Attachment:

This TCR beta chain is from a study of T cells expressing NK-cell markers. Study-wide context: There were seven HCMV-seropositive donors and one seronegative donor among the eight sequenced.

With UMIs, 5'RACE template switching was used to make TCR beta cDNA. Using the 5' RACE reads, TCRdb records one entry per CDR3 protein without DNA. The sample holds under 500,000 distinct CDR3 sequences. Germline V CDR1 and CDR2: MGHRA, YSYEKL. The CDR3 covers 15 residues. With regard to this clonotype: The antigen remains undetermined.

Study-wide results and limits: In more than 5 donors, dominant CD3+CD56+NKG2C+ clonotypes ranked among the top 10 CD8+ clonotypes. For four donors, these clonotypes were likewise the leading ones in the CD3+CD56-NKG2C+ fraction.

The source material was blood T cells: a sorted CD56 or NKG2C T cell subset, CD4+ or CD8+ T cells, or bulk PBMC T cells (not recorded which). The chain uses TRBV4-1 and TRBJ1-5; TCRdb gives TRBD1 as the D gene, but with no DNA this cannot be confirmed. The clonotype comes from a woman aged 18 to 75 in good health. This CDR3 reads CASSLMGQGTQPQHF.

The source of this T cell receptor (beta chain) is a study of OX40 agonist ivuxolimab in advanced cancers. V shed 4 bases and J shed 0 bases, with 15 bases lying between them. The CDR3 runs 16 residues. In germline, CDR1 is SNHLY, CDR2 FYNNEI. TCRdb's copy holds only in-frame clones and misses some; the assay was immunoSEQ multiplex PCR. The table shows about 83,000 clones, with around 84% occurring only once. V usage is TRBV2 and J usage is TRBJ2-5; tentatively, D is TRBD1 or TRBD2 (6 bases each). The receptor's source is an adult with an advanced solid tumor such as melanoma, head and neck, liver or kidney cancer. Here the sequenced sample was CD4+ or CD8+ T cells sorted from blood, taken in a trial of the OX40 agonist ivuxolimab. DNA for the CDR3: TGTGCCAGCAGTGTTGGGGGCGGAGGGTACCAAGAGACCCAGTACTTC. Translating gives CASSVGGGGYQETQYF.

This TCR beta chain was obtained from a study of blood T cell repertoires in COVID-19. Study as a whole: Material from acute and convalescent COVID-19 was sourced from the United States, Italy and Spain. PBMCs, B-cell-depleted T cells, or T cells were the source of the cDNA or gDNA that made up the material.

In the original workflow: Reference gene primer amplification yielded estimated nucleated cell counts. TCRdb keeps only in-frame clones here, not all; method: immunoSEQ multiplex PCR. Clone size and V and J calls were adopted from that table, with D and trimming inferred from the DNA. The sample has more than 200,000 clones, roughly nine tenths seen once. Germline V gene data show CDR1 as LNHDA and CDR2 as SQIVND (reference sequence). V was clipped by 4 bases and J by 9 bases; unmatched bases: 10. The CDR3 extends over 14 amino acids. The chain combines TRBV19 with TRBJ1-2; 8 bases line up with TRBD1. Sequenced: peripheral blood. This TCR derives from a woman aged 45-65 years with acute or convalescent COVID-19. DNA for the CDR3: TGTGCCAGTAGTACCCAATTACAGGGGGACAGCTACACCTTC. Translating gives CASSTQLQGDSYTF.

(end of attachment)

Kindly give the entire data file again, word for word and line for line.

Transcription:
This TCR beta chain is from a study of T cells expressing NK-cell markers. Study-wide context: There were seven HCMV-seropositive donors and one seronegative donor among the eight sequenced.

With UMIs, 5'RACE template switching was used to make TCR beta cDNA. Using the 5' RACE reads, TCRdb records one entry per CDR3 protein without DNA. The sample holds under 500,000 distinct CDR3 sequences. Germline V CDR1 and CDR2: MGHRA, YSYEKL. The CDR3 covers 15 residues. With regard to this clonotype: The antigen remains undetermined.

Study-wide results and limits: In more than 5 donors, dominant CD3+CD56+NKG2C+ clonotypes ranked among the top 10 CD8+ clonotypes. For four donors, these clonotypes were likewise the leading ones in the CD3+CD56-NKG2C+ fraction.

The source material was blood T cells: a sorted CD56 or NKG2C T cell subset, CD4+ or CD8+ T cells, or bulk PBMC T cells (not recorded which). The chain uses TRBV4-1 and TRBJ1-5; TCRdb gives TRBD1 as the D gene, but with no DNA this cannot be confirmed. The clonotype comes from a woman aged 18 to 75 in good health. This CDR3 reads CASSLMGQGTQPQHF.

The source of this T cell receptor (beta chain) is a study of OX40 agonist ivuxolimab in advanced cancers. V shed 4 bases and J shed 0 bases, with 15 bases lying between them. The CDR3 runs 16 residues. In germline, CDR1 is SNHLY, CDR2 FYNNEI. TCRdb's copy holds only in-frame clones and misses some; the assay was immunoSEQ multiplex PCR. The table shows about 83,000 clones, with around 84% occurring only once. V usage is TRBV2 and J usage is TRBJ2-5; tentatively, D is TRBD1 or TRBD2 (6 bases each). The receptor's source is an adult with an advanced solid tumor such as melanoma, head and neck, liver or kidney cancer. Here the sequenced sample was CD4+ or CD8+ T cells sorted from blood, taken in a trial of the OX40 agonist ivuxolimab. DNA for the CDR3: TGTGCCAGCAGTGTTGGGGGCGGAGGGTACCAAGAGACCCAGTACTTC. Translating gives CASSVGGGGYQETQYF.

This TCR beta chain was obtained from a study of blood T cell repertoires in COVID-19. Study as a whole: Material from acute and convalescent COVID-19 was sourced from the United States, Italy and Spain. PBMCs, B-cell-depleted T cells, or T cells were the source of the cDNA or gDNA that made up the material.

In the original workflow: Reference gene primer amplification yielded estimated nucleated cell counts. TCRdb keeps only in-frame clones here, not all; method: immunoSEQ multiplex PCR. Clone size and V and J calls were adopted from that table, with D and trimming inferred from the DNA. The sample has more than 200,000 clones, roughly nine tenths seen once. Germline V gene data show CDR1 as LNHDA and CDR2 as SQIVND (reference sequence). V was clipped by 4 bases and J by 9 bases; unmatched bases: 10. The CDR3 extends over 14 amino acids. The chain combines TRBV19 with TRBJ1-2; 8 bases line up with TRBD1. Sequenced: peripheral blood. This TCR derives from a woman aged 45-65 years with acute or convalescent COVID-19. DNA for the CDR3: TGTGCCAGTAGTACCCAATTACAGGGGGACAGCTACACCTTC. Translating gives CASSTQLQGDSYTF.